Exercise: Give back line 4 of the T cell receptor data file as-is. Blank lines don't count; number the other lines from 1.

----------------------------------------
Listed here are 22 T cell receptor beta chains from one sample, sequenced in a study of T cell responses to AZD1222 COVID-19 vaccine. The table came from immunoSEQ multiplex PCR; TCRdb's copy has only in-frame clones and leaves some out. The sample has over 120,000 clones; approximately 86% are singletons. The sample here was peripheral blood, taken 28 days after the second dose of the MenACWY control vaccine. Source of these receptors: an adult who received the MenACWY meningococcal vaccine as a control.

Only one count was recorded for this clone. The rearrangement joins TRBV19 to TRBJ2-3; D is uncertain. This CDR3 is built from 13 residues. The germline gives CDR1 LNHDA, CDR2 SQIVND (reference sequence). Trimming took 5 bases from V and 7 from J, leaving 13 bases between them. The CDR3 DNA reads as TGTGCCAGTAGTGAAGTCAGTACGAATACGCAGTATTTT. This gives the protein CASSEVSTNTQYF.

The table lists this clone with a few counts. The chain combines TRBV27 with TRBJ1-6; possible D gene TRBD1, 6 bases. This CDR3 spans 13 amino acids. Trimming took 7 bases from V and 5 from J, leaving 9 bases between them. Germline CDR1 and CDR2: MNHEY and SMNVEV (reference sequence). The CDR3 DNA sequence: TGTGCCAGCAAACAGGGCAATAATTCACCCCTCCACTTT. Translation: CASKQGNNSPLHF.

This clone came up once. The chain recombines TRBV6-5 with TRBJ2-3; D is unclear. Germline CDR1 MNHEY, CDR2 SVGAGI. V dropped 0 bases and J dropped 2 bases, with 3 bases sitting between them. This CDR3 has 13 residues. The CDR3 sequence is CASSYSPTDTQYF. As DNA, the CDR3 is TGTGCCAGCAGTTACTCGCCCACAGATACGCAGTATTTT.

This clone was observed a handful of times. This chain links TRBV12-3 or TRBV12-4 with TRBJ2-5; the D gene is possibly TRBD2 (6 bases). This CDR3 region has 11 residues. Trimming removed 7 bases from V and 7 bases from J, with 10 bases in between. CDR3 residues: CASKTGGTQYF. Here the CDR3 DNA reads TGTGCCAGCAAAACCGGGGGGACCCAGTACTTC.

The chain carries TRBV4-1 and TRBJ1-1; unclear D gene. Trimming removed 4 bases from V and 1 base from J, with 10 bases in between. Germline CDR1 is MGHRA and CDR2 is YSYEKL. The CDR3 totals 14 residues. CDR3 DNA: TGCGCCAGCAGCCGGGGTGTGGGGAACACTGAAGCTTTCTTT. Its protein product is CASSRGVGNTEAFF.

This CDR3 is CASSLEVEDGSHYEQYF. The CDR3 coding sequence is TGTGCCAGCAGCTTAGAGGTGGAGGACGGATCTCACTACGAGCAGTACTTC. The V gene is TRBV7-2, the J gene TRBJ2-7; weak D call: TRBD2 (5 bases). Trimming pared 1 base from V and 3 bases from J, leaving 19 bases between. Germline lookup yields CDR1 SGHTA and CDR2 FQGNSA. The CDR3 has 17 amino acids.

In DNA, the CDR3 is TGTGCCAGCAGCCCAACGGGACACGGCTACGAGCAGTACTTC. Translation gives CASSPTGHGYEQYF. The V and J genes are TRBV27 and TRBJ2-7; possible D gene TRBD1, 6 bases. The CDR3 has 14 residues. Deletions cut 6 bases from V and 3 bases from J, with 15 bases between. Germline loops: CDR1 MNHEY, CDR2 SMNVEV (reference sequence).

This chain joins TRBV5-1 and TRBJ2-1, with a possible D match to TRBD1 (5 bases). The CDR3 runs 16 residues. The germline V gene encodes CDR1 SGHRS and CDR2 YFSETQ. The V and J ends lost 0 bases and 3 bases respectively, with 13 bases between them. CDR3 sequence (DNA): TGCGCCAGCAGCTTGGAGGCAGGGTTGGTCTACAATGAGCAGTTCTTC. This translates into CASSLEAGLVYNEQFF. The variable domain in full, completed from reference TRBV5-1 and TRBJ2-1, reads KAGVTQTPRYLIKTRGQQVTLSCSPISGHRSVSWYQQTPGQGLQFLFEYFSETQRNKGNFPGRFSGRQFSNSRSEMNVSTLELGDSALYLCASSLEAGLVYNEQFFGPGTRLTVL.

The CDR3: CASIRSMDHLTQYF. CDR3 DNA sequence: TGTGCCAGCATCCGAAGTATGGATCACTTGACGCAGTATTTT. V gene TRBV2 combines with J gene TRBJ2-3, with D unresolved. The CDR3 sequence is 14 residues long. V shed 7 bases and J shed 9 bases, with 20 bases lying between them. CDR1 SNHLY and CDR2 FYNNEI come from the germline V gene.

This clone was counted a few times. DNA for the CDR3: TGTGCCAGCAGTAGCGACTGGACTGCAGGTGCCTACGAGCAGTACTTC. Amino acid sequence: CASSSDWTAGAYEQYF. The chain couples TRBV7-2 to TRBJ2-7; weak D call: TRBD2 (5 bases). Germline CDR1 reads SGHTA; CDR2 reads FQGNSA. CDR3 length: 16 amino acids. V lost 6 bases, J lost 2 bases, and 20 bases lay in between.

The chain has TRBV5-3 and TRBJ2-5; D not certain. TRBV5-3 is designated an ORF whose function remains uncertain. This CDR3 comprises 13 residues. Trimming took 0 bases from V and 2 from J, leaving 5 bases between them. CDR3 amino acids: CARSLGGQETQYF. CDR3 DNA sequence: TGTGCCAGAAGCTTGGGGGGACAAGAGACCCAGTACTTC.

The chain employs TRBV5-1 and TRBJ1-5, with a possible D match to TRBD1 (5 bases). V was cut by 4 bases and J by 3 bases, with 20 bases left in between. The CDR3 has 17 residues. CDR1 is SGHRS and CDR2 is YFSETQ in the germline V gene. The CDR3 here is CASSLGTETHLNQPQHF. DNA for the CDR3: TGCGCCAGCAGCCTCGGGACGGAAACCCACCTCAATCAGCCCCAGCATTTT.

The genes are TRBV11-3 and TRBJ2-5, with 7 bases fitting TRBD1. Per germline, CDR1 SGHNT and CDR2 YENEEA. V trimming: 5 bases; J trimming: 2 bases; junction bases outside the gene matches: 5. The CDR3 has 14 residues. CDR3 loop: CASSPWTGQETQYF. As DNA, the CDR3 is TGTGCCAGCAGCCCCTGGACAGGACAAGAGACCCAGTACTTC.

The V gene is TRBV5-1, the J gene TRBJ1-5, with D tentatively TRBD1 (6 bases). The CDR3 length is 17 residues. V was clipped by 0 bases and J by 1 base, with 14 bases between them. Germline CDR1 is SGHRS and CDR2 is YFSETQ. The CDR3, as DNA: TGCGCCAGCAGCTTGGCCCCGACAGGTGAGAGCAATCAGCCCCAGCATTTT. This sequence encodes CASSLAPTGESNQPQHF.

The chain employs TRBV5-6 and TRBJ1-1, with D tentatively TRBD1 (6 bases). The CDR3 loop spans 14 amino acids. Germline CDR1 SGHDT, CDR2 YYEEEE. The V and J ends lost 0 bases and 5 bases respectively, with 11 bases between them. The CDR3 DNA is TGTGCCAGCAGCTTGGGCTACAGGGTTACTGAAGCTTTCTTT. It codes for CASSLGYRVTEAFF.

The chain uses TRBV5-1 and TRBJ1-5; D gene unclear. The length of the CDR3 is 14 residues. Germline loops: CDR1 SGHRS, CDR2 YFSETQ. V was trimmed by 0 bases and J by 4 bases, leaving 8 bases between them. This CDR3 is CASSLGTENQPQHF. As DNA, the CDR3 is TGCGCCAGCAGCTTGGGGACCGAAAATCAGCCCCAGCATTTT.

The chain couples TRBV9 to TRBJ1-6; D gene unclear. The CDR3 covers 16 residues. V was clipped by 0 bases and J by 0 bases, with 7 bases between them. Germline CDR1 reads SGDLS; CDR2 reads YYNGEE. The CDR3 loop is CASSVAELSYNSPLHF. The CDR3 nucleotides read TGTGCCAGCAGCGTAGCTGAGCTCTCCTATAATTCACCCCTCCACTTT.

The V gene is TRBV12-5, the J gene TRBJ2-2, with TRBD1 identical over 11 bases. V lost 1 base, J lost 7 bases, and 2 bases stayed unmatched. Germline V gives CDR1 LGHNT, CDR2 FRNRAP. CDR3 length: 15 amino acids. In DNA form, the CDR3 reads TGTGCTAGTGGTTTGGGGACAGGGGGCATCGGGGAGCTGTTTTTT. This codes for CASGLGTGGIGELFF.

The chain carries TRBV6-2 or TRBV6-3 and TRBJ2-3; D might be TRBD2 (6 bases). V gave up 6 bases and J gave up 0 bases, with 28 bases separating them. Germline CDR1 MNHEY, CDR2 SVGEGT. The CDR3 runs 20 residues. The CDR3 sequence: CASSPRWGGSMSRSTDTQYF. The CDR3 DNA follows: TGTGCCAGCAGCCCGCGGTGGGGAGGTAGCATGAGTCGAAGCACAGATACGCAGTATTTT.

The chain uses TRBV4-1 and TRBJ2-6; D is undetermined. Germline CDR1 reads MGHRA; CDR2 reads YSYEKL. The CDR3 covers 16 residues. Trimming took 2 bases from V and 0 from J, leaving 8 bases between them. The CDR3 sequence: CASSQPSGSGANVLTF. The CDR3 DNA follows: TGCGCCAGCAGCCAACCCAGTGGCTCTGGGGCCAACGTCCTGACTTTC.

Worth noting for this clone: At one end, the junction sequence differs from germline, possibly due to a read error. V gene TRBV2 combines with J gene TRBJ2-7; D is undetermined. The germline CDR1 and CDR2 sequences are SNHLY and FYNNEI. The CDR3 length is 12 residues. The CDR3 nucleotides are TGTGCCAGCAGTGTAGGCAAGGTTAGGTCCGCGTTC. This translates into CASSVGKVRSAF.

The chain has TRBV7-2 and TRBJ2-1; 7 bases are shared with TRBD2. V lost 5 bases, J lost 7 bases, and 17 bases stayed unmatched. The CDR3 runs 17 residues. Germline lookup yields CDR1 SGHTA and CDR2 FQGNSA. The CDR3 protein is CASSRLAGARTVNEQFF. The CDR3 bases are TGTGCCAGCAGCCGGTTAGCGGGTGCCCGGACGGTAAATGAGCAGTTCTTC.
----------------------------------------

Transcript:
This clone came up once. The chain recombines TRBV6-5 with TRBJ2-3; D is unclear. Germline CDR1 MNHEY, CDR2 SVGAGI. V dropped 0 bases and J dropped 2 bases, with 3 bases sitting between them. This CDR3 has 13 residues. The CDR3 sequence is CASSYSPTDTQYF. As DNA, the CDR3 is TGTGCCAGCAGTTACTCGCCCACAGATACGCAGTATTTT.